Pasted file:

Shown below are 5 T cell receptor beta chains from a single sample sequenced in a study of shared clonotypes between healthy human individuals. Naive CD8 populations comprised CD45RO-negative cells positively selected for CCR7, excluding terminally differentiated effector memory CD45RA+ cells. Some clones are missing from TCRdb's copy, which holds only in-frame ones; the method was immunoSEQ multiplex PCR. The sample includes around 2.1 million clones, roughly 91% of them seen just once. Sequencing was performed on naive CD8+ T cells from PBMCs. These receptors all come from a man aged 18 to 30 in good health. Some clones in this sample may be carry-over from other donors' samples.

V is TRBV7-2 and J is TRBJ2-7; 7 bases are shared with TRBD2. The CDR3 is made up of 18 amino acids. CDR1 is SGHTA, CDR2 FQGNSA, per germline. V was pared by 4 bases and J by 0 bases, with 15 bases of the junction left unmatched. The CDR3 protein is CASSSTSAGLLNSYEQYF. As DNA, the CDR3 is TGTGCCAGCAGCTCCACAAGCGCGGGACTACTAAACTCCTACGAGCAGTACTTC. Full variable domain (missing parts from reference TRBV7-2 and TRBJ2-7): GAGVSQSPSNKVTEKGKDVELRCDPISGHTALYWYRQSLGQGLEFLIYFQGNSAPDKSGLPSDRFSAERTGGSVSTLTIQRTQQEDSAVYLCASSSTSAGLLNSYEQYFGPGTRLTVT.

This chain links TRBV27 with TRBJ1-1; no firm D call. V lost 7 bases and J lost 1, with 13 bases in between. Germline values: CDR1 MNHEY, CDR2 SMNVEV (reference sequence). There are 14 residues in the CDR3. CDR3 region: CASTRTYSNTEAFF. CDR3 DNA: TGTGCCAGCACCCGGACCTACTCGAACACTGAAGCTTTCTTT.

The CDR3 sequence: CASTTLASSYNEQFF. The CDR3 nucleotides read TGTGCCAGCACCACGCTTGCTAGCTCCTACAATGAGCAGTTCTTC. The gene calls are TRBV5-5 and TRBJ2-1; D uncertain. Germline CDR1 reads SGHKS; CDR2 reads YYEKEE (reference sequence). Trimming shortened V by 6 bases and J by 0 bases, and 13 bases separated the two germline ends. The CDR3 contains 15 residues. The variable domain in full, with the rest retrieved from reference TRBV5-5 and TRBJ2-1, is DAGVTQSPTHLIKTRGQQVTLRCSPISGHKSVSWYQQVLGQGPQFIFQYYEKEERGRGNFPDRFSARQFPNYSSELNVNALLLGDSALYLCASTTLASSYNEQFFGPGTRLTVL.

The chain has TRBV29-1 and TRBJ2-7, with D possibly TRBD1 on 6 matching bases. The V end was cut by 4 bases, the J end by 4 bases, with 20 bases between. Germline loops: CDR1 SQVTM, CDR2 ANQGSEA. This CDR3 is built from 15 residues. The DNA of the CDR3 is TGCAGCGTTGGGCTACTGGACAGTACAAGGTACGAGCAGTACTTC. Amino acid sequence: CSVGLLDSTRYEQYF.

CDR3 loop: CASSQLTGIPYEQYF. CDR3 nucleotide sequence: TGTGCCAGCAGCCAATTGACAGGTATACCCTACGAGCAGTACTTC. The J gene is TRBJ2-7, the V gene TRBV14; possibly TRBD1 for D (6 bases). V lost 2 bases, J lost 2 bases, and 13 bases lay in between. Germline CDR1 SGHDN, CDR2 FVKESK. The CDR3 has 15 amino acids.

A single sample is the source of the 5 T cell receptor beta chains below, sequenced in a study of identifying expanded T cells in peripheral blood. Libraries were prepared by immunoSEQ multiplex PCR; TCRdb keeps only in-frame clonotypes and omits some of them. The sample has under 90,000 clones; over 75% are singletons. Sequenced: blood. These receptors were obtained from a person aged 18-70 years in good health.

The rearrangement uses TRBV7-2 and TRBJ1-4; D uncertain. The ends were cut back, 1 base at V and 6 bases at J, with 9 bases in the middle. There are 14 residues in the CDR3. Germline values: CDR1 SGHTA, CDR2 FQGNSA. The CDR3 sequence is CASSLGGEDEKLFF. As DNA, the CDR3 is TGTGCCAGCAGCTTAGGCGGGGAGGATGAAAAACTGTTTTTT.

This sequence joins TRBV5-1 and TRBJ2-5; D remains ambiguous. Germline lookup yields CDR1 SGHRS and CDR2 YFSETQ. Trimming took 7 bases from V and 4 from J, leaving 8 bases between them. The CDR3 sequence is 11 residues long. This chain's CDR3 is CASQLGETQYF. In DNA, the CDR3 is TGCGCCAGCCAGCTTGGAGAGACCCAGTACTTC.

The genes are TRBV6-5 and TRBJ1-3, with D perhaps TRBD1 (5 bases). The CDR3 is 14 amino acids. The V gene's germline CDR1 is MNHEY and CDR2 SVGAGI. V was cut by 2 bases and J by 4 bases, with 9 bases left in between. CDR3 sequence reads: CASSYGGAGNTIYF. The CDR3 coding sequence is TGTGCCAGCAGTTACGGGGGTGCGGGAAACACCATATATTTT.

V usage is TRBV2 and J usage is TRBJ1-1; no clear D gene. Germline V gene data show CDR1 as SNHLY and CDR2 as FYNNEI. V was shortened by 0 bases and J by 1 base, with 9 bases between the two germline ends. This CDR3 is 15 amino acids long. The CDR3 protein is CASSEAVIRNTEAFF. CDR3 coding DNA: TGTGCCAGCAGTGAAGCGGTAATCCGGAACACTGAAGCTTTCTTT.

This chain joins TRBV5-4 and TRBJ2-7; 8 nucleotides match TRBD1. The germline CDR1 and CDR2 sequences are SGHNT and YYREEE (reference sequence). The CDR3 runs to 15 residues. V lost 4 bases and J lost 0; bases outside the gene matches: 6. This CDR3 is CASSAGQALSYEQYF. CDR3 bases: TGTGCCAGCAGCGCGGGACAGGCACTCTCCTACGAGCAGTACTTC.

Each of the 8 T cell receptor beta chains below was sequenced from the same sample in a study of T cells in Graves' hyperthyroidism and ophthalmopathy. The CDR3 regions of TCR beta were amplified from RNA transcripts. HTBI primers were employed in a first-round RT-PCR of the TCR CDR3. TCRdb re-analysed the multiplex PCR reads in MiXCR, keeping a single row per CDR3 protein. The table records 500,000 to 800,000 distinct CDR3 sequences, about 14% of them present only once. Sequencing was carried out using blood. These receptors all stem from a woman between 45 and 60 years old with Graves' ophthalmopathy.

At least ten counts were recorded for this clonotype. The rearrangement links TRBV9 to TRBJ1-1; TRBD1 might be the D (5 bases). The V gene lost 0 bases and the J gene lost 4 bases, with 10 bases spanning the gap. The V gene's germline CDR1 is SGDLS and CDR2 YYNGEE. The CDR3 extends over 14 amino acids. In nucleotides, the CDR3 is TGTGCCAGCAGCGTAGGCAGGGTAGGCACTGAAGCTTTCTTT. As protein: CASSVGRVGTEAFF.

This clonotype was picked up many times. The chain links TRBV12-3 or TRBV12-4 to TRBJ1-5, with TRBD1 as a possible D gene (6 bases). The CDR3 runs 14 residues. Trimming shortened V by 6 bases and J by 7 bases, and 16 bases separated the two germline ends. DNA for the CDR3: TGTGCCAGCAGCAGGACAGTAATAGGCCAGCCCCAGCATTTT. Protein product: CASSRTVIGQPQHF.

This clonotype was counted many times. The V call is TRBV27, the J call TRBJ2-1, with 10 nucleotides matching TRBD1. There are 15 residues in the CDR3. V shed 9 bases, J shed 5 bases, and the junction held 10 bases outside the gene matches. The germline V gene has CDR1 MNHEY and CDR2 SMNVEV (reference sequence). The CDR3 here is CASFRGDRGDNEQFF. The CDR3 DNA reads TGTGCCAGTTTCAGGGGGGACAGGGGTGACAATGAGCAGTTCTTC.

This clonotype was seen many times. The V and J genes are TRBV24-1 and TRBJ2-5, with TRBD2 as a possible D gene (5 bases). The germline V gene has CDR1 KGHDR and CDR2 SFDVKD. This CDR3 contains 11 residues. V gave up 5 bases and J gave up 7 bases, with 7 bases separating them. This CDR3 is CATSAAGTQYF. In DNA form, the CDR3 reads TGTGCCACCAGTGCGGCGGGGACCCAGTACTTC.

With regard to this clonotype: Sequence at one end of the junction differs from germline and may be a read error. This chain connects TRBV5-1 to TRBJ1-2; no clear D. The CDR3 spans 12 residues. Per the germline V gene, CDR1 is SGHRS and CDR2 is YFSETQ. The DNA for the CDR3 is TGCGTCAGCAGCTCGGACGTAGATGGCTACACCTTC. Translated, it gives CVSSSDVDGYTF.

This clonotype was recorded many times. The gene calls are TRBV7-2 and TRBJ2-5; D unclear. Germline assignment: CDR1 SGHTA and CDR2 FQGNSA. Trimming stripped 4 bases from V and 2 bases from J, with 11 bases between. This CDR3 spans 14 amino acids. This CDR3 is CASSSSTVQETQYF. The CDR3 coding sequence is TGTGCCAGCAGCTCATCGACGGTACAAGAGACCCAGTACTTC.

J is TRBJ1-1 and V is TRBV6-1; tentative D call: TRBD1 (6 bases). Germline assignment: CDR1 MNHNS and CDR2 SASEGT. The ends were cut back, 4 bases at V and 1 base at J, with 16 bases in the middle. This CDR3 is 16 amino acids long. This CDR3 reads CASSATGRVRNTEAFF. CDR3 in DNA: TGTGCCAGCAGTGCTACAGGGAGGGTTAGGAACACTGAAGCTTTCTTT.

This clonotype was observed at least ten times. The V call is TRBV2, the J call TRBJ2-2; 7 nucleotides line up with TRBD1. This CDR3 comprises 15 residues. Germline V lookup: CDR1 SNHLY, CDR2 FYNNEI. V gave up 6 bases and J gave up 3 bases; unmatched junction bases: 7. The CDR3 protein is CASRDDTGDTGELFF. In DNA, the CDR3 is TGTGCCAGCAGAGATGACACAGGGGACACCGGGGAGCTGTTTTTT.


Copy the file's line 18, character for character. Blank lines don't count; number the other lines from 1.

With regard to this clonotype: Sequence at one end of the junction differs from germline and may be a read error. This chain connects TRBV5-1 to TRBJ1-2; no clear D. The CDR3 spans 12 residues. Per the germline V gene, CDR1 is SGHRS and CDR2 is YFSETQ. The DNA for the CDR3 is TGCGTCAGCAGCTCGGACGTAGATGGCTACACCTTC. Translated, it gives CVSSSDVDGYTF.